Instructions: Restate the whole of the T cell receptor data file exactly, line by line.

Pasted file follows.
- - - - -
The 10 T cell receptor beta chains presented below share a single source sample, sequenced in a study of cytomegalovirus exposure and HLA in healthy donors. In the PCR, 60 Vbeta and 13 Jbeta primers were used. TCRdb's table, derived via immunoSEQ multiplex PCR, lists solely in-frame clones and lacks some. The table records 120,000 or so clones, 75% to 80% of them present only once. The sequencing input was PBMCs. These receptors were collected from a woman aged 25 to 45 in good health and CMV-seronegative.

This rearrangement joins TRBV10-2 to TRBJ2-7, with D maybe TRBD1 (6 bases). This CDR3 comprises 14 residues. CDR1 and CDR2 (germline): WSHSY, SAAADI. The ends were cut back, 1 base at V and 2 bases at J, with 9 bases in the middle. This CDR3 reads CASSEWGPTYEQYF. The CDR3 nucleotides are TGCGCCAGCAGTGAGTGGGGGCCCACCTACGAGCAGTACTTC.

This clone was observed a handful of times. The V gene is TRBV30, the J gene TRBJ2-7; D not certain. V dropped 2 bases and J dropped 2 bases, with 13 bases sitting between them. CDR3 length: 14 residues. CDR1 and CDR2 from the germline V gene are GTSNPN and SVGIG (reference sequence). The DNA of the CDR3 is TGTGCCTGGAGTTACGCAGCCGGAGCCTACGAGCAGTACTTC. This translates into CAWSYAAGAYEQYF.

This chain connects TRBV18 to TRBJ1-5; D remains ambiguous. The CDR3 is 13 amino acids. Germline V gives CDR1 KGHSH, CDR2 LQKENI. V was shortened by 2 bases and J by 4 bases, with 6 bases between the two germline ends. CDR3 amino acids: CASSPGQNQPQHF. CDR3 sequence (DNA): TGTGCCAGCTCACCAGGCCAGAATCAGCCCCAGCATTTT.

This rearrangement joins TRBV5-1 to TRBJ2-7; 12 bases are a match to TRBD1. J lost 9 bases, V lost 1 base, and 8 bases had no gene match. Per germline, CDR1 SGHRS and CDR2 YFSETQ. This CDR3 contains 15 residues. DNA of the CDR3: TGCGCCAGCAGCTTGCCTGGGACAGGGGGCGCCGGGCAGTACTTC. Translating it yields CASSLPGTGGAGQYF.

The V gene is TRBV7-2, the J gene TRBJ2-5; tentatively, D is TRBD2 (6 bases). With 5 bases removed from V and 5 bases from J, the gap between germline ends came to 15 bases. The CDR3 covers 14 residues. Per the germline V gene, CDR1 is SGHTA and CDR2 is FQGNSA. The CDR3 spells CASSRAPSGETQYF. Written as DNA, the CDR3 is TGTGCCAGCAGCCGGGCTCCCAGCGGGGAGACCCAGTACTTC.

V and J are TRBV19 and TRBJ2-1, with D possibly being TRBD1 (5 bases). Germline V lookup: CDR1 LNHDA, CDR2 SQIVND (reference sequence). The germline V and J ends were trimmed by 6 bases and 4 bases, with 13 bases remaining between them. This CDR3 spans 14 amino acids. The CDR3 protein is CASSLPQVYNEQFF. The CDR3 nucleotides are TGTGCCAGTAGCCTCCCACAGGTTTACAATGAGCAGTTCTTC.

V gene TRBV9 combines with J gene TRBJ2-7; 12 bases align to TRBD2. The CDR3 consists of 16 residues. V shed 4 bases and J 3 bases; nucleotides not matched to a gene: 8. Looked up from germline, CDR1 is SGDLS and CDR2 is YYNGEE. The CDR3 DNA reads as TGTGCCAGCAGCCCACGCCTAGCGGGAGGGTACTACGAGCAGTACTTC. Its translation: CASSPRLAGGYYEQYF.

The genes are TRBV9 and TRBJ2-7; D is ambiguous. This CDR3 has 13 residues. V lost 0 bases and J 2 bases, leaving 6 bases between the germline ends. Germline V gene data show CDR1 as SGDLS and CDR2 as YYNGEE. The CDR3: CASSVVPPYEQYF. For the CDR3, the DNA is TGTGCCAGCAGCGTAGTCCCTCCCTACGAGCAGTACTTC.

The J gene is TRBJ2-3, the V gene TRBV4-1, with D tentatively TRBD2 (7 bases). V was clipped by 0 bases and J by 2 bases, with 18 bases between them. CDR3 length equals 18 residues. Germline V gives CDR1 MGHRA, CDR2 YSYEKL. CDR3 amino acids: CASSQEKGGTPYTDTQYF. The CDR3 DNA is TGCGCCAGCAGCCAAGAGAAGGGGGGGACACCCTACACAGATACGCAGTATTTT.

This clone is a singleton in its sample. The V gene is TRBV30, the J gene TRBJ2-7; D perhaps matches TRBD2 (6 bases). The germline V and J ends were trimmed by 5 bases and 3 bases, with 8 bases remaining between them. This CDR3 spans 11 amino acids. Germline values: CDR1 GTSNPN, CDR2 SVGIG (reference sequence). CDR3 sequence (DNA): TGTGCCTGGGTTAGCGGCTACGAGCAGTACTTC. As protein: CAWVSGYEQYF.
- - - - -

The 10 T cell receptor beta chains presented below share a single source sample, sequenced in a study of cytomegalovirus exposure and HLA in healthy donors. In the PCR, 60 Vbeta and 13 Jbeta primers were used. TCRdb's table, derived via immunoSEQ multiplex PCR, lists solely in-frame clones and lacks some. The table records 120,000 or so clones, 75% to 80% of them present only once. The sequencing input was PBMCs. These receptors were collected from a woman aged 25 to 45 in good health and CMV-seronegative.

This rearrangement joins TRBV10-2 to TRBJ2-7, with D maybe TRBD1 (6 bases). This CDR3 comprises 14 residues. CDR1 and CDR2 (germline): WSHSY, SAAADI. The ends were cut back, 1 base at V and 2 bases at J, with 9 bases in the middle. This CDR3 reads CASSEWGPTYEQYF. The CDR3 nucleotides are TGCGCCAGCAGTGAGTGGGGGCCCACCTACGAGCAGTACTTC.

This clone was observed a handful of times. The V gene is TRBV30, the J gene TRBJ2-7; D not certain. V dropped 2 bases and J dropped 2 bases, with 13 bases sitting between them. CDR3 length: 14 residues. CDR1 and CDR2 from the germline V gene are GTSNPN and SVGIG (reference sequence). The DNA of the CDR3 is TGTGCCTGGAGTTACGCAGCCGGAGCCTACGAGCAGTACTTC. This translates into CAWSYAAGAYEQYF.

This chain connects TRBV18 to TRBJ1-5; D remains ambiguous. The CDR3 is 13 amino acids. Germline V gives CDR1 KGHSH, CDR2 LQKENI. V was shortened by 2 bases and J by 4 bases, with 6 bases between the two germline ends. CDR3 amino acids: CASSPGQNQPQHF. CDR3 sequence (DNA): TGTGCCAGCTCACCAGGCCAGAATCAGCCCCAGCATTTT.

This rearrangement joins TRBV5-1 to TRBJ2-7; 12 bases are a match to TRBD1. J lost 9 bases, V lost 1 base, and 8 bases had no gene match. Per germline, CDR1 SGHRS and CDR2 YFSETQ. This CDR3 contains 15 residues. DNA of the CDR3: TGCGCCAGCAGCTTGCCTGGGACAGGGGGCGCCGGGCAGTACTTC. Translating it yields CASSLPGTGGAGQYF.

The V gene is TRBV7-2, the J gene TRBJ2-5; tentatively, D is TRBD2 (6 bases). With 5 bases removed from V and 5 bases from J, the gap between germline ends came to 15 bases. The CDR3 covers 14 residues. Per the germline V gene, CDR1 is SGHTA and CDR2 is FQGNSA. The CDR3 spells CASSRAPSGETQYF. Written as DNA, the CDR3 is TGTGCCAGCAGCCGGGCTCCCAGCGGGGAGACCCAGTACTTC.

V and J are TRBV19 and TRBJ2-1, with D possibly being TRBD1 (5 bases). Germline V lookup: CDR1 LNHDA, CDR2 SQIVND (reference sequence). The germline V and J ends were trimmed by 6 bases and 4 bases, with 13 bases remaining between them. This CDR3 spans 14 amino acids. The CDR3 protein is CASSLPQVYNEQFF. The CDR3 nucleotides are TGTGCCAGTAGCCTCCCACAGGTTTACAATGAGCAGTTCTTC.

V gene TRBV9 combines with J gene TRBJ2-7; 12 bases align to TRBD2. The CDR3 consists of 16 residues. V shed 4 bases and J 3 bases; nucleotides not matched to a gene: 8. Looked up from germline, CDR1 is SGDLS and CDR2 is YYNGEE. The CDR3 DNA reads as TGTGCCAGCAGCCCACGCCTAGCGGGAGGGTACTACGAGCAGTACTTC. Its translation: CASSPRLAGGYYEQYF.

The genes are TRBV9 and TRBJ2-7; D is ambiguous. This CDR3 has 13 residues. V lost 0 bases and J 2 bases, leaving 6 bases between the germline ends. Germline V gene data show CDR1 as SGDLS and CDR2 as YYNGEE. The CDR3: CASSVVPPYEQYF. For the CDR3, the DNA is TGTGCCAGCAGCGTAGTCCCTCCCTACGAGCAGTACTTC.

The J gene is TRBJ2-3, the V gene TRBV4-1, with D tentatively TRBD2 (7 bases). V was clipped by 0 bases and J by 2 bases, with 18 bases between them. CDR3 length equals 18 residues. Germline V gives CDR1 MGHRA, CDR2 YSYEKL. CDR3 amino acids: CASSQEKGGTPYTDTQYF. The CDR3 DNA is TGCGCCAGCAGCCAAGAGAAGGGGGGGACACCCTACACAGATACGCAGTATTTT.

This clone is a singleton in its sample. The V gene is TRBV30, the J gene TRBJ2-7; D perhaps matches TRBD2 (6 bases). The germline V and J ends were trimmed by 5 bases and 3 bases, with 8 bases remaining between them. This CDR3 spans 11 amino acids. Germline values: CDR1 GTSNPN, CDR2 SVGIG (reference sequence). CDR3 sequence (DNA): TGTGCCTGGGTTAGCGGCTACGAGCAGTACTTC. As protein: CAWVSGYEQYF.